The 10 Best Hammer Drills to Buy 2020

The 10 Best Hammer Drills to Buy 2020

If you’re a tradesman or a hobbyist, the quality of your work should never be jeopardized by the quality of your tools. In this guide, you will learn: What is a Hammer Drill? Do I need one? What specific drill is the best tool for the job?

Hammer drills are rotary impact tools that allow a tradesperson to easily drill through concrete, hardwood, or drywall. If you work with these materials often or have a desire to make your hobby more enjoyable, then a hammer drill may be the missing tool in the shed.

While there are many options to consider, such as features, brands, and capabilities, we plan to go through what the best Hammer Drill for your dollar is and clarify which tool is right for you. If you have an idea of what you want and just want to look at the products, check out our product reviews.

Factors to Consider When Purchasing a Hammer Drill

There are many different things to consider when purchasing a new hammer drill in 2020. Here are a few of the key ones: We go into more detail about this in our full guide below.

Corded vs. Cordless

It’s mainly a choice between power and convenience.

A cordless drill may not have the same power output as a traditional corded hammer drill, however being cordless allows you to use it in more places, specifically places without a dedicated power outlet. This makes working on masonry less stressful, as you may be able to save money by not needing a generator or other external power source.

Corded hammer drills are often purchased due to their reliability, power and higher torque output. They get plugged into a standard 110/120V power outlet and therefore never run out of battery, and maybe most importantly, have a consistent power and torque band, unlike some lesser quality cordless drills.

Bare Tool vs. Set

A bare tool is a drill that comes with nothing but the drill. Some bare tools can include a case or a belt clip at this level but not all do. If you see the term bare tool you are generally purchasing just the tool: no batteries, accessories, drill bits, nothing. All of which you’ll also need to use the drill.

Sets are great for when you are buying your first power tools, or buying into a new brand. Sets are usually defined as at least including the battery and charger. Some include drill bits and additional accessories or other goodies that can be useful in using a hammer drill.

Overall, sets generally offer more value and include everything or almost everything you need to get to work. That said, some of the better options on the market come as bare tool only and so make it necessary to have the batteries and other accessories already, or add on an additional purchase.

Brushed vs. Brushless Motors

Electric-powered hand tools have gotten more advanced in the past decade. The brushless motor and the lithium-ion battery are the main reasons why. This section is only about the motors. If you wish to read more about lithium-ion batteries, check out this section.

Brushed Motors are the old standard, using copper brushes and a commutator in order to spin the motor inside the tool. Brushed motors have been around for a long time, and they are generally less expensive upfront, but often require more servicing than the newer brushless motors.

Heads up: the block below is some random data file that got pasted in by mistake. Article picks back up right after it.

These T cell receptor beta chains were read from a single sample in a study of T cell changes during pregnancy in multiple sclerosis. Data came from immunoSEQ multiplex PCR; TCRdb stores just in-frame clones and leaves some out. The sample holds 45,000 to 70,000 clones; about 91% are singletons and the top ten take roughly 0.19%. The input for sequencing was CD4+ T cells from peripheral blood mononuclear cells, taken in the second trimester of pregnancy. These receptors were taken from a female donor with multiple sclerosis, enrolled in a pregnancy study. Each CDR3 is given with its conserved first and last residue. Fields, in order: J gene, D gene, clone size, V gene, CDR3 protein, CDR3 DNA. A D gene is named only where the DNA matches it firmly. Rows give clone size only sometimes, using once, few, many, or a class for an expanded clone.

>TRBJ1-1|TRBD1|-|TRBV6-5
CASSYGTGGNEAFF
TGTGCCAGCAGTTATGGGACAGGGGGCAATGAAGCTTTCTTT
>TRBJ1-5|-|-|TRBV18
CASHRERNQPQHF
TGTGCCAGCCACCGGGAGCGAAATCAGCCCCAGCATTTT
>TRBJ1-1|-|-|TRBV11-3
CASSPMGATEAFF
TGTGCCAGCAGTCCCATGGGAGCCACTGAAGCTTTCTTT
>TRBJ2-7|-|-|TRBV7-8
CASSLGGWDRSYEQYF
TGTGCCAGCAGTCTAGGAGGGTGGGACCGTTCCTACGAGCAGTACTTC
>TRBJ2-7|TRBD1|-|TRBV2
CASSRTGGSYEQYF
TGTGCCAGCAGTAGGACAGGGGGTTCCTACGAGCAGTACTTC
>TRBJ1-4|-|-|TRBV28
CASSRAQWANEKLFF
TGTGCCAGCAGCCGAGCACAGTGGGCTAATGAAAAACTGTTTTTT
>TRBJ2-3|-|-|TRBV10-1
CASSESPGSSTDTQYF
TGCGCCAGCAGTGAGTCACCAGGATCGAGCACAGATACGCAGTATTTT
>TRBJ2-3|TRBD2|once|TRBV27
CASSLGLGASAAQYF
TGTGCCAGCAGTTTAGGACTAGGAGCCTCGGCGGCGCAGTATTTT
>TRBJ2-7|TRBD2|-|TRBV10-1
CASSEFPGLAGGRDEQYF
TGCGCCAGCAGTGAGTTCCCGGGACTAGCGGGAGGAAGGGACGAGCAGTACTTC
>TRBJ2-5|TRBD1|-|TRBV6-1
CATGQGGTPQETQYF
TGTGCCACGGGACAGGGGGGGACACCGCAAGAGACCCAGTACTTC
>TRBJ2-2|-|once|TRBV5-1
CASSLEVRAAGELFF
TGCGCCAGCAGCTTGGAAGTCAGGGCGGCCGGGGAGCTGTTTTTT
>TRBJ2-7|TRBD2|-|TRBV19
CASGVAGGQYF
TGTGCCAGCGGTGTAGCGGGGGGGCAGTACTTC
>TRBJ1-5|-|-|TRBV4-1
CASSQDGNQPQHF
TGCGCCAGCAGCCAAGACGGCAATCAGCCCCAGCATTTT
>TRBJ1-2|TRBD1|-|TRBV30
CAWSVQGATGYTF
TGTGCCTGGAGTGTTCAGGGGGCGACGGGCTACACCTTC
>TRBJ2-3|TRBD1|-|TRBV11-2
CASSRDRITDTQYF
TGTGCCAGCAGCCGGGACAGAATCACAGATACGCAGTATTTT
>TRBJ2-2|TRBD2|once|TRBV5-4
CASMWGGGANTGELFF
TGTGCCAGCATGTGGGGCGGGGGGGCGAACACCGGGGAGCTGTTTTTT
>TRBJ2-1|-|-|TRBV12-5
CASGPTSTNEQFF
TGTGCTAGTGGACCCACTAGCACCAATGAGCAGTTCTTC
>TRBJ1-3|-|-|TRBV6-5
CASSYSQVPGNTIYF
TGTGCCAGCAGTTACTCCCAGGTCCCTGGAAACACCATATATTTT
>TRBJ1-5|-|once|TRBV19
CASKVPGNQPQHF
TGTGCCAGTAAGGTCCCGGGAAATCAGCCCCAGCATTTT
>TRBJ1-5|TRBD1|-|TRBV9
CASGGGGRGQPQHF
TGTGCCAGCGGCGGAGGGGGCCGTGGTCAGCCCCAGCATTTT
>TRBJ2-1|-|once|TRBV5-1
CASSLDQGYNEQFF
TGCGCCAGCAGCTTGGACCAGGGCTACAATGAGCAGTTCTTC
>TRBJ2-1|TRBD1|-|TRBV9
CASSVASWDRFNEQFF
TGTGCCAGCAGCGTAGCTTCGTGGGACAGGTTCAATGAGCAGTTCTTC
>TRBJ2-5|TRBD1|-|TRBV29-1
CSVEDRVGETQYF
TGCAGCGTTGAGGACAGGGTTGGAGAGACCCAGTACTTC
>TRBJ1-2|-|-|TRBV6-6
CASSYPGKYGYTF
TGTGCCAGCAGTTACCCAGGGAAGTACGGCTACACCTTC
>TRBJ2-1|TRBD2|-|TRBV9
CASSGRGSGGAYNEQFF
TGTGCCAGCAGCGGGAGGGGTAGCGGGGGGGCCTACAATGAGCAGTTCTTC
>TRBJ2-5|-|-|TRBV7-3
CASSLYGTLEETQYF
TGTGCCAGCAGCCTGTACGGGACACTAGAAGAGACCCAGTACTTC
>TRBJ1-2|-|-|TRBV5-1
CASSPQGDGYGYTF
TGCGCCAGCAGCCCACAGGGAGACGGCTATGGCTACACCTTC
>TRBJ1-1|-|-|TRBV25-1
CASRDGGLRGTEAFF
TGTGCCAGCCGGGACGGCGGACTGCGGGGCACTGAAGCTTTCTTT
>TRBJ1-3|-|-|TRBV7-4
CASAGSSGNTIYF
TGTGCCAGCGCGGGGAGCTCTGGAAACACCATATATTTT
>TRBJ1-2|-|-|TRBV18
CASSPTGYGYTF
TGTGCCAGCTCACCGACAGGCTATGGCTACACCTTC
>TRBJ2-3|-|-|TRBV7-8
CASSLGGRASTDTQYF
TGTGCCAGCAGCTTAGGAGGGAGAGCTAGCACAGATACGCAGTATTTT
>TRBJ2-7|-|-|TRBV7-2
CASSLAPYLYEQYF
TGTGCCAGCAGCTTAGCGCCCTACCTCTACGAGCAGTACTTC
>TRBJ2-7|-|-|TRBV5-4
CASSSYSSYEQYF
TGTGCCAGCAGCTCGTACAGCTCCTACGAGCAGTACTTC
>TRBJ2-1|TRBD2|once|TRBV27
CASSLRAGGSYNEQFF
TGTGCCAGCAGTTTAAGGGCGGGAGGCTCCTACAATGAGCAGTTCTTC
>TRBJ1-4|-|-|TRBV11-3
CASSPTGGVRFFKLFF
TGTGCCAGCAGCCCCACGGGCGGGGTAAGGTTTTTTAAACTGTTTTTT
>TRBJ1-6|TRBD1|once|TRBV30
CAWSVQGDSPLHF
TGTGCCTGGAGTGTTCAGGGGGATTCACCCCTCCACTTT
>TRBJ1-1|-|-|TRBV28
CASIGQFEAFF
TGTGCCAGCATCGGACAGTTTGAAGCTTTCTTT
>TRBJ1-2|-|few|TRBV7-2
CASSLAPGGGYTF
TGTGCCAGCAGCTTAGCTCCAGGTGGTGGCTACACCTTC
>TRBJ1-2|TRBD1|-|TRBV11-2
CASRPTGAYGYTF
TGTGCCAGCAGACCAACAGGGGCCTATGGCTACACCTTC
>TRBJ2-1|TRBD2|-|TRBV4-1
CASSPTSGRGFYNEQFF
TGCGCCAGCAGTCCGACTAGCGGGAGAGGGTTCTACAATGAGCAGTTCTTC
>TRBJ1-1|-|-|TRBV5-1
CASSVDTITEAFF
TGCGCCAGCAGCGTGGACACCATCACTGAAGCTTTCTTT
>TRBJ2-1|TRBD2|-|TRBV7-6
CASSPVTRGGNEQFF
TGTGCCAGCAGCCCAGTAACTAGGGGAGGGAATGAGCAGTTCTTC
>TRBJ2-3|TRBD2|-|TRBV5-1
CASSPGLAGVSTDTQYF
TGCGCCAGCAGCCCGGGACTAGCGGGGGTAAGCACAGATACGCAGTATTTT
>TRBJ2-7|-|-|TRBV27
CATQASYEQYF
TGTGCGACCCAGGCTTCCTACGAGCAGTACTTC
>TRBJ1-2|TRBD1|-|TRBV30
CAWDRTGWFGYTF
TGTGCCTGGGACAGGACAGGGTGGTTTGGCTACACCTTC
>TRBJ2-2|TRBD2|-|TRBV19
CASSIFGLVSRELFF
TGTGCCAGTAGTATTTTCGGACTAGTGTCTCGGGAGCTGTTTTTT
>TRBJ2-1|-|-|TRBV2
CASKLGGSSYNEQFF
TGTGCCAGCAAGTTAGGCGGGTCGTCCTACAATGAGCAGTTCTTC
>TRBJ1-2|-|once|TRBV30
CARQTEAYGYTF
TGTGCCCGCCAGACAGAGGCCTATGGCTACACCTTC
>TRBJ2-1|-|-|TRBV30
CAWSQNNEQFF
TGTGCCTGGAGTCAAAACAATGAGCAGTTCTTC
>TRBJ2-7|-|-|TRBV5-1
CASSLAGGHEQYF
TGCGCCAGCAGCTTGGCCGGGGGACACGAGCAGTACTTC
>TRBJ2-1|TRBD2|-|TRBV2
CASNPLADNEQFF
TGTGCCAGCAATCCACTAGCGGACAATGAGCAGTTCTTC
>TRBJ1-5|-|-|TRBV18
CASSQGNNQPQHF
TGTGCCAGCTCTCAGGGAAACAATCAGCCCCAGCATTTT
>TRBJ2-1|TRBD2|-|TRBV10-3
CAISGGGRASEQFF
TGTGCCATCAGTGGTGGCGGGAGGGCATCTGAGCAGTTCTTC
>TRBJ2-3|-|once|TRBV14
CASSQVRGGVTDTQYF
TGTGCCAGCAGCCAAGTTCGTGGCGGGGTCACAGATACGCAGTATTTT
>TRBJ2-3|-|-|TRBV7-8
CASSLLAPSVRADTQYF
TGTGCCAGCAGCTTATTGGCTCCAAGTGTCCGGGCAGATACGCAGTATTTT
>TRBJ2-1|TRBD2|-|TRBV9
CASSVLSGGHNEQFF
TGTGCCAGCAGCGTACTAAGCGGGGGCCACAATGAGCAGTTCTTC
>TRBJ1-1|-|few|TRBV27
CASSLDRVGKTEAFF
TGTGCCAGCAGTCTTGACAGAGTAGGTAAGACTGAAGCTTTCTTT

Brushless motors are significantly quieter than brushed motors, which can help your hearing. It is common for a brushless motor to outlive it’s manufacturer’s warranty by some margin, and that is due to the mode of drive that the motor uses.

Overall, brushless motors are the gold standard of electric propulsion at this point in time. Ultimately, they are more efficient and durable than their brushed counterparts.

Speed/Blows Per Minute (BPM)

For hammer drills, speed is measured in blows per minute or how many times the hammer mechanism reciprocates every minute. Most drills have either set speeds or variable speeds based on trigger action.

The higher the speed is, the denser the materials that can be penetrated. Think about your power needs as an order of density: drywall, softwood, hardwood, brick, concrete, steel. Depending on what you’re tackling will give you an idea of the speed you’re looking for. Anything above 3000 BPM is a powerful machine.

Lithium-Ion Batteries

Lithium-Ion Batteries are the same type of battery that powers everything from a watch to a toothbrush to your cell phone or laptop. In recent years they have become the industry standard for powering cordless tools, including hammer drills. Not even drill comes with one bundled, and they can get proprietary with their lines, so if this is your first time buying power tools, think carefully about which brand you want to stick your mast on.

Many companies have their own line of lithium-ion batteries that are interchangeable between different tools. One important note, companies that advertise 18V and 20V batteries are using the exact same number of cells in their respective battery packs. The same is true for units using either a 10.8V or a 12V lithium-ion pack.

Now you have a good idea of what you might be looking for, let’s look at ten excellent performers from off the shelf.

Top 10 Best Hammer Drills 2020

1. Best Overall Hammer Drill: DEWALT 20V MAX XR Hammer Drill DCD996B

DEWALT 20V MAX XR Hammer Drill DCD996B

Why we like it: The DEWALT DCD996B is an inexpensive, yet fully-featured brushless, cordless hammer drill built on DEWALT’s Best-In-Class 20V Max* charging infrastructure.

Editor’s Rating:

Quick Facts